This movie is… bad is such an easy word to use. Yes. Yes indeed it is not a great movie, but it has a few important things going for it, namely the whole budget to appearance ratio.
IMDB.com reports this movie as having an estimated budget of $5 million. They’re able to do this by using zero A-listers, and focusing quick cuts for most of the film so that you don’t have to worry about the quality of the SFX.
The graphics of the werewolf go from okay to embarrassing, but it’s important to remember …. $5 million dollars. That got them okay SFX, full period setting (somewhere around late 1800s Transylvania) clothing, weapons, housing, etc. It has beautiful end credits and remarkibly good camera work.. That’s what made me sit up and take notice in the first place. I’m used to seeing cheapy B- and C-movies on my little movie channel. This SHOULD have fit easily into that group, but it does not LOOK like a cheap movie.
As random examples, The Bling Ring had a budget of $15 million, which was probably all there to reserve time in Paris’ house. As a much better example, Red Riding Hood, the 2010 adaption of the Little Red Riding Hood story (I know, I never would have guessed, either), had an estimated budget of $42 million.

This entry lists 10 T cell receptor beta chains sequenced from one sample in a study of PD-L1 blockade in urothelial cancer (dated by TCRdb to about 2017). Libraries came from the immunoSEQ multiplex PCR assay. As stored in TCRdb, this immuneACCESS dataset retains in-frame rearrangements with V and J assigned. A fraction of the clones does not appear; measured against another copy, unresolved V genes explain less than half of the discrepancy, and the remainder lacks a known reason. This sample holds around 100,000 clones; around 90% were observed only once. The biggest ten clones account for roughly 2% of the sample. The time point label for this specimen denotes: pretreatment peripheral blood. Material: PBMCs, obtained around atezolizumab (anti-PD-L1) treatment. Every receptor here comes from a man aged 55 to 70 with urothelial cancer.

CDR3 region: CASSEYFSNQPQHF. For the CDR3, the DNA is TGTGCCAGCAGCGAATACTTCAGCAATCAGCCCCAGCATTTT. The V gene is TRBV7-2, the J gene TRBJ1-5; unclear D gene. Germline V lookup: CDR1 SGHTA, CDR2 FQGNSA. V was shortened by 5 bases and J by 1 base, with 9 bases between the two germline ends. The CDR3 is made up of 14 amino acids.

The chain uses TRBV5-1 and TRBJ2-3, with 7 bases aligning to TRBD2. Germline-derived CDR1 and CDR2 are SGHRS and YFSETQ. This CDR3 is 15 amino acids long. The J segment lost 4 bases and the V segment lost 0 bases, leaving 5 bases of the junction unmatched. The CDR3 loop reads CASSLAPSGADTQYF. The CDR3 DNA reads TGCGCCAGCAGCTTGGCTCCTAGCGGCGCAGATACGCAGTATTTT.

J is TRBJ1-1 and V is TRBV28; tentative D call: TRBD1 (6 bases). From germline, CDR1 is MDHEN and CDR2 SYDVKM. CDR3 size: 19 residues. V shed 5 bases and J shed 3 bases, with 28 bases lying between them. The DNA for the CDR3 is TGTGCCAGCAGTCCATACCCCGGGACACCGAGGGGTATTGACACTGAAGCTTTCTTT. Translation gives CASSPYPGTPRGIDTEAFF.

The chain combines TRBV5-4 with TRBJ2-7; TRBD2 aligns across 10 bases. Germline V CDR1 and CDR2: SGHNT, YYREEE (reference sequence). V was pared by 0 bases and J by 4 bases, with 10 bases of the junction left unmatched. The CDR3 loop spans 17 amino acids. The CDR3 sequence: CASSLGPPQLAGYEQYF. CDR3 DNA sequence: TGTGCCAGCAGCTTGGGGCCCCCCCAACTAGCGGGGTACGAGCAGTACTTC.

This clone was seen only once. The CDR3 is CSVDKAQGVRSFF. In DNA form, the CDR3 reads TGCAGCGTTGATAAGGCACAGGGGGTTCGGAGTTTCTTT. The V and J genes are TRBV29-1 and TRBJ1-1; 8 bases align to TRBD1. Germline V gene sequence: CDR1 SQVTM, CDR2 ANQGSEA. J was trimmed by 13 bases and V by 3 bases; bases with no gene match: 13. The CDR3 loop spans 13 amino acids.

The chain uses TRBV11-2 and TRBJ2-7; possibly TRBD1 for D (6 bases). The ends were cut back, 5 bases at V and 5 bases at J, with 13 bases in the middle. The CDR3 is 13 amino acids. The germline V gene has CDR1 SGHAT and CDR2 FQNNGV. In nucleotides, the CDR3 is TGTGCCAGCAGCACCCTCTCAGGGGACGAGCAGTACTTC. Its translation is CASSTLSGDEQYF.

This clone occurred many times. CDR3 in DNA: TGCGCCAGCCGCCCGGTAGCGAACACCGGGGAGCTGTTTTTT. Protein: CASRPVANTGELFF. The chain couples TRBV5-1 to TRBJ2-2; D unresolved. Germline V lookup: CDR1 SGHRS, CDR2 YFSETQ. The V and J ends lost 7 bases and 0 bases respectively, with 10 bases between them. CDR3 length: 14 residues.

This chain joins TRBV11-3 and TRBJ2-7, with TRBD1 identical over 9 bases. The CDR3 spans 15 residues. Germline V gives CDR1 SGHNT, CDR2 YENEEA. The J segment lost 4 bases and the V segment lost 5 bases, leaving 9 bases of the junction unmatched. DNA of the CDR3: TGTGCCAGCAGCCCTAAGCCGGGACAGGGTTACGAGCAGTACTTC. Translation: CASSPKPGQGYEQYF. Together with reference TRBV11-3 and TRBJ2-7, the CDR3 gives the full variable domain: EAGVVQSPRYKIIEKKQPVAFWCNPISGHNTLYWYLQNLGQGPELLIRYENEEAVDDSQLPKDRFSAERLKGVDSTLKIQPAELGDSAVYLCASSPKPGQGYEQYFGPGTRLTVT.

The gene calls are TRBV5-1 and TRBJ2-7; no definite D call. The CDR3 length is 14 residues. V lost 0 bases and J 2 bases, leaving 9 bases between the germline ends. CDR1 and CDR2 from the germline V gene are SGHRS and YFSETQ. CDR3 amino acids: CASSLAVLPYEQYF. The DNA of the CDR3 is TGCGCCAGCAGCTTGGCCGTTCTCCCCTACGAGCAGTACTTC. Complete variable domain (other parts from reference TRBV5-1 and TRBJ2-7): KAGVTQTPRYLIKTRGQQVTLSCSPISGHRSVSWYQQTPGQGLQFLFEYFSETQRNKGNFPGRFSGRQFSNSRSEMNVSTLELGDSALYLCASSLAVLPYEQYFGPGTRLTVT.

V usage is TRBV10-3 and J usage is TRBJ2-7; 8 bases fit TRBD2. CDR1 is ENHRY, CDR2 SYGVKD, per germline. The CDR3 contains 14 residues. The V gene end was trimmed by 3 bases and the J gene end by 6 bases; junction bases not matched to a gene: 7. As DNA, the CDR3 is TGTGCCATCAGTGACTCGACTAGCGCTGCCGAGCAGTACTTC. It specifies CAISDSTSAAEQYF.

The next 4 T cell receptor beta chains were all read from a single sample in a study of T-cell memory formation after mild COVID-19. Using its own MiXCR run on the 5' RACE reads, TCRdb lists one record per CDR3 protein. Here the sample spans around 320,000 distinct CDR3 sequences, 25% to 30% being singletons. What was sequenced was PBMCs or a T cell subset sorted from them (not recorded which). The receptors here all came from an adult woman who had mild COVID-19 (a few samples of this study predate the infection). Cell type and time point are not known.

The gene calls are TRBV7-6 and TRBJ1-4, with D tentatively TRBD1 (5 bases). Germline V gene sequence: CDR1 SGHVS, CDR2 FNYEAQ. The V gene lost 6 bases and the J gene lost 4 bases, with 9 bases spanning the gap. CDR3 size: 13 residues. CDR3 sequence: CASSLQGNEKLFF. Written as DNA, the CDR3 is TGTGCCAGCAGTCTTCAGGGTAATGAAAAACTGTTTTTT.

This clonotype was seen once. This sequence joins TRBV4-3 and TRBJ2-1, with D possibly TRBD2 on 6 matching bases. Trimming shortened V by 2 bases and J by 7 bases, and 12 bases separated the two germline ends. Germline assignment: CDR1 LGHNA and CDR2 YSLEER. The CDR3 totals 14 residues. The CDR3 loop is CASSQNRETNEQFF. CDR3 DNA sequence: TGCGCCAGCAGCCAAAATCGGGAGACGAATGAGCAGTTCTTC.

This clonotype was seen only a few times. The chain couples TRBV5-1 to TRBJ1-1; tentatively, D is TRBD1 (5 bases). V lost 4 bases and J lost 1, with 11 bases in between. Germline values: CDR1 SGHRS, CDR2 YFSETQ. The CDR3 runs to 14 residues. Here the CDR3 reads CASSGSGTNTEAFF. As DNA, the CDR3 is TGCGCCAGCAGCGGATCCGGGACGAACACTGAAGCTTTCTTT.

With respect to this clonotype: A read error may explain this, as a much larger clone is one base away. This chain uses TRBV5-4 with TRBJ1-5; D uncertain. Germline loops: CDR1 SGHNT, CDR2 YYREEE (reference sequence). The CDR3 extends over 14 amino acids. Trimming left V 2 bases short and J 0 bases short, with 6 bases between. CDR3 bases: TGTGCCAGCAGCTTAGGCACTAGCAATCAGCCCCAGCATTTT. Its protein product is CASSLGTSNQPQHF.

Both had some pretty lame dialogue. Both were campy as hell. The CGI is where the real difference is, and it’s not really different enough to justify tens of millions of dollars difference between the two.
Now, don’t get me wrong. I’m not saying that Werewolf:The Beast Among Us is a good movie. It’s not. It’s a pretty drab retelling of a werewolf movie. Werewolf terrorizes a village, group of hunters come to — wait for it — hunt the beast. Beast kills, Hunters fail. Random people are sadly mistaken for the werewolf and killed, young boy joins the hunt, his girlfriend (a girl above his station) is threatened. Big fight, the end.
Visually the creature is typical of wolfmen:
Originality wasn’t the goal here. Still, like I said, for a low-budget horror movie, it’s a perfectly acceptable offering. It’s not any worse than the ($150 million) The Wolfman from 2010.
It’s nice to see a movie doing an okay job (even with some quippy lines and empathetic acting!) with a reasonable budget in a world of growing, bloated budgets.
So, anyhow. If this happens to come on around you, and you happen to have 90ish minutes free, and you happen to be in the mood for a popcorn flick, then I would be fine recommending you take a moment with this one.